It is a sad fact that every day in Miami-Dade County — and for that matter, across the United States — our neighbors are assaulted, stalked and sexually abused. Far too often, the victims are trapped and have no way out.
Last year, 9,313 domestic violence offenses were reported to the police in Miami-Dade County, more than in any other county in Florida. Yet only half of those offenses ended in arrests. The glass is half empty, every day.
Also last year, Miami-Dade shelters provided overnight protection to victims fleeing domestic violence on 23,276 occasions, but that is always merely a short-term solution. Domestic violence disproportionately affects women, particularly women of color, women with disabilities and women who have low income.
Beyond those groups, domestic violence affects people from all walks of life. Prior to the tragic events that led to her death, Danette Willory was a law student and intern at the Broward State Attorney’s Office and had hopes of becoming a prosecutor. This spring, she bled to death from close-range gunshot wounds in a car outside her apartment after a dispute with her boyfriend. Danette’s mother insisted that the man had never previously shown signs of being violent. “He was extremely quiet,” she later noted.
Domestic violence has typically been seen as a “private” matter between victims and their abusers. Such situations, the thinking goes, occur — and remain — behind closed doors.
The issue is not just how we think about the problem, but also how our society’s institutions react. In 1999, a Colorado woman’s three young children were brutally murdered after the police failed to enforce a restraining order against her husband. Instead of looking for the man and the kidnapped girls, the officers took a two-hour dinner break, wrote a ticket to someone who had violated a fire-lane regulation and filled out a report about a lost dog.
Like many victims, that woman had no recourse. The Supreme Court eventually ruled, a terrifying precedent that still holds today, that there was no violation of the U.S. Constitution in the police’s failure to enforce the restraining order against her husband.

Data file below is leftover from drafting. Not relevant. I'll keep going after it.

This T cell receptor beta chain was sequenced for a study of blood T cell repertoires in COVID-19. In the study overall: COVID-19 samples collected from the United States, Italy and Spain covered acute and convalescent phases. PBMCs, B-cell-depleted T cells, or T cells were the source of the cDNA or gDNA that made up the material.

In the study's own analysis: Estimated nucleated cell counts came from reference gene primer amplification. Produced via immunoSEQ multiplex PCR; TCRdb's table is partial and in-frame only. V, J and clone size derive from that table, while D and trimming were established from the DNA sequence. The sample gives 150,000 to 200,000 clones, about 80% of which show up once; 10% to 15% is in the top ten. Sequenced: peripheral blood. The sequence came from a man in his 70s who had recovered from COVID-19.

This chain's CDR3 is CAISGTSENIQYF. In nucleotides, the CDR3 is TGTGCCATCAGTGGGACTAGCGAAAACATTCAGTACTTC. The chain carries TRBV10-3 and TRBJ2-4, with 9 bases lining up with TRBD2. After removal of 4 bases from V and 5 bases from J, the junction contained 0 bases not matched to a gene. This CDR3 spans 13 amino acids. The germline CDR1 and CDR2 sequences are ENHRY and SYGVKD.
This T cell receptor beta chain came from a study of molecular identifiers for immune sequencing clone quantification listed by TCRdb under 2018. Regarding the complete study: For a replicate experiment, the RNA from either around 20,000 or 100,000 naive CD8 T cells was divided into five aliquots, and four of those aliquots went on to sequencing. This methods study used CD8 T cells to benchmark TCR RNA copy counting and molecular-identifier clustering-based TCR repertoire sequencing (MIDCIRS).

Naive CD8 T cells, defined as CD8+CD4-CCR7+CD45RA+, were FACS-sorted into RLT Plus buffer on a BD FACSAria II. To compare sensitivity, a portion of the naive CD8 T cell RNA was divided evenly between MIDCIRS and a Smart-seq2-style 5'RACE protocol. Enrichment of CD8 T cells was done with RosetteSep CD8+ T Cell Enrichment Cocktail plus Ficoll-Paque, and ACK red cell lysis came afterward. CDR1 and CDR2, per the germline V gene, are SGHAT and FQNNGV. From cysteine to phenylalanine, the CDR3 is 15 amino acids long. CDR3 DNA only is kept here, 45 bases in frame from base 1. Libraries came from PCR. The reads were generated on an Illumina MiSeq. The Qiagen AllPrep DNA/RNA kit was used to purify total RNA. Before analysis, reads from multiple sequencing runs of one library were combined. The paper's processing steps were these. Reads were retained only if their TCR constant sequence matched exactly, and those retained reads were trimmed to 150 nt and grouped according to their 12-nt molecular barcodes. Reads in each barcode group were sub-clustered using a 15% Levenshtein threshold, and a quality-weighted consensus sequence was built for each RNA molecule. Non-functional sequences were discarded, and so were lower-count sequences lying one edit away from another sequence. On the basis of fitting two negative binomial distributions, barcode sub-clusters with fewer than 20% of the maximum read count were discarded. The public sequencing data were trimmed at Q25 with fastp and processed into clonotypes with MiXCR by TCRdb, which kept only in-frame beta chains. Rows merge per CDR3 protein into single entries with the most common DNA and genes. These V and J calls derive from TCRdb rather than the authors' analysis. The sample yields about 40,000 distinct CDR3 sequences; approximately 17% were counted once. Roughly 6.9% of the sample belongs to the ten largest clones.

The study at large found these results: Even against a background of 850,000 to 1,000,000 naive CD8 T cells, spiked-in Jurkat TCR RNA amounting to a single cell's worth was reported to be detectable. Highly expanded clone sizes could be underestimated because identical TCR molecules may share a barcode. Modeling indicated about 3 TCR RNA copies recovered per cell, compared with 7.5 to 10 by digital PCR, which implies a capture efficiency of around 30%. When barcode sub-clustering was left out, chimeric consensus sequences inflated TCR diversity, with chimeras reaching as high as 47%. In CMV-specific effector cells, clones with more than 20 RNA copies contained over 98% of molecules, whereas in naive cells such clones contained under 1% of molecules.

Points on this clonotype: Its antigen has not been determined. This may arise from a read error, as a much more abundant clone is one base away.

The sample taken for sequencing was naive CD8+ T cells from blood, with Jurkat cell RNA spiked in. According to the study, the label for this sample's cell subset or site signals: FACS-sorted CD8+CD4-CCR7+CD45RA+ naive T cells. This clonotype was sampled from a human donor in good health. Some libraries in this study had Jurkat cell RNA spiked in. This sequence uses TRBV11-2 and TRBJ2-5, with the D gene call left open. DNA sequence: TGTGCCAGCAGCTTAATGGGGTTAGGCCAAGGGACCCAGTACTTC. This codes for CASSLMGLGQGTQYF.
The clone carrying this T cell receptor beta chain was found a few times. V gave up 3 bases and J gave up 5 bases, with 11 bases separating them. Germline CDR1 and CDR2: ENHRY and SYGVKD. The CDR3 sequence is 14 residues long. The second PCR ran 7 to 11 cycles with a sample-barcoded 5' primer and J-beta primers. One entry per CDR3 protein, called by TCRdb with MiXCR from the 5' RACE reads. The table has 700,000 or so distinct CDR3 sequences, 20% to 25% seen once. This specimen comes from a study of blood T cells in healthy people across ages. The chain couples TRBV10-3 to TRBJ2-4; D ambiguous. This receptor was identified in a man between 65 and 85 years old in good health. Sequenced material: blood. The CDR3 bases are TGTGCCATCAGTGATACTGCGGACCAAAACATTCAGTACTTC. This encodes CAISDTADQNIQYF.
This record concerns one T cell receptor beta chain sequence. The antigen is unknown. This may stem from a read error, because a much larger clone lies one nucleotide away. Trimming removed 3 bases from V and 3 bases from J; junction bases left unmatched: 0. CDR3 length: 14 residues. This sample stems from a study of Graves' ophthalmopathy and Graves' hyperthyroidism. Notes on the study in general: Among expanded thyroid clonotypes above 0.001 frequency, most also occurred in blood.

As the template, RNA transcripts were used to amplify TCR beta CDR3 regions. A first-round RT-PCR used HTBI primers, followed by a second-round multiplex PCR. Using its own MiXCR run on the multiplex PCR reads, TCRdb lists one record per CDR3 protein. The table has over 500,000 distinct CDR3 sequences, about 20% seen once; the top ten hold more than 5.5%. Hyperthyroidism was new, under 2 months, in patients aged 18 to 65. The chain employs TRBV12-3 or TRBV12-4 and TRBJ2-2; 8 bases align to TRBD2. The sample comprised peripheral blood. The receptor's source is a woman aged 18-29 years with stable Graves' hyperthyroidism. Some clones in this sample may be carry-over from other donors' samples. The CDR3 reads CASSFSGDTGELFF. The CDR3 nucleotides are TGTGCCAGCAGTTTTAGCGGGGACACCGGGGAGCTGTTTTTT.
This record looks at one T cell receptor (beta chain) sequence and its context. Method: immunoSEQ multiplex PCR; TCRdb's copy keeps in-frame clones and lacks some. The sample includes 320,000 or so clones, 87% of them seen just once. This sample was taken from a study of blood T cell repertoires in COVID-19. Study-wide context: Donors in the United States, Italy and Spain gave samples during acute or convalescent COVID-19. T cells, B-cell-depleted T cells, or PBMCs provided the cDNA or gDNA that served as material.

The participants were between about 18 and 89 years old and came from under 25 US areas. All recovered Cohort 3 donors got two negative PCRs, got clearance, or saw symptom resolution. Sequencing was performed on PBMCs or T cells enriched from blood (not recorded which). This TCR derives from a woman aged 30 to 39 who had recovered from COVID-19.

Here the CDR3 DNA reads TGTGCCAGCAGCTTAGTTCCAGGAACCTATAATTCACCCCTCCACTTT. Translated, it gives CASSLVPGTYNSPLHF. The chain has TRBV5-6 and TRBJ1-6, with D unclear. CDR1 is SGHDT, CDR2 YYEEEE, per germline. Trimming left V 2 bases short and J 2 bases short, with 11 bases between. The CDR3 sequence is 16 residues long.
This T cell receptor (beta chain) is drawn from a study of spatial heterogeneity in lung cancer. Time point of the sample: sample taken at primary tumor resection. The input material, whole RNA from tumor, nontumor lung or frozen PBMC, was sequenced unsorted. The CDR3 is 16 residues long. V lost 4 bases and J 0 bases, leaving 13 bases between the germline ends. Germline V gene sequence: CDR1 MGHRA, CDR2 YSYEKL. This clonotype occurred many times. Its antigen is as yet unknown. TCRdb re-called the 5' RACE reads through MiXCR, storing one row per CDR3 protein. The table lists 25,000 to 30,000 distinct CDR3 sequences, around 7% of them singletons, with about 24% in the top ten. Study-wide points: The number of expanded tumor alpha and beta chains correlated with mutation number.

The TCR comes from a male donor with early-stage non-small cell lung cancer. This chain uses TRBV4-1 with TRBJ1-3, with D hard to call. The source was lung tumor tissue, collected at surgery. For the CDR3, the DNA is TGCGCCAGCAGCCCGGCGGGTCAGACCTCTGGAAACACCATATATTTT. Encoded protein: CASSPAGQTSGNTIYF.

To this day, that reality holds true for many victims in Miami-Dade County — even for those who have valid, court-ordered restraining orders against their abusers.
It’s time we turn that way of thinking into a relic of our past.
The American people, and the residents of Miami-Dade County, deserve better than a half-empty glass. That’s why we worked together to draft and introduce a resolution — approved unanimously by the Miami-Dade County Commission on July 17 — declaring that freedom from domestic violence is “a fundamental human right.” The resolution not only assures the residents of Miami-Dade County that every man, woman and child shares the right to be free from domestic violence, but also directs all local government agencies to incorporate that principle into their policies and practices.
In taking this important step, Miami-Dade County becomes the first county in the nation to recognize our government’s duty to stand up for those who are abused behind closed doors. Passing the resolution was the first step in opening those doors and helping thousands of victims live without such brutality — and for those who seek to escape it, a future without dead ends.
Sally A. Heyman is the Miami-Dade County Commissioner in District 4. Michael Stevenson is a student at the Human Rights Clinic at the University of Miami School of Law.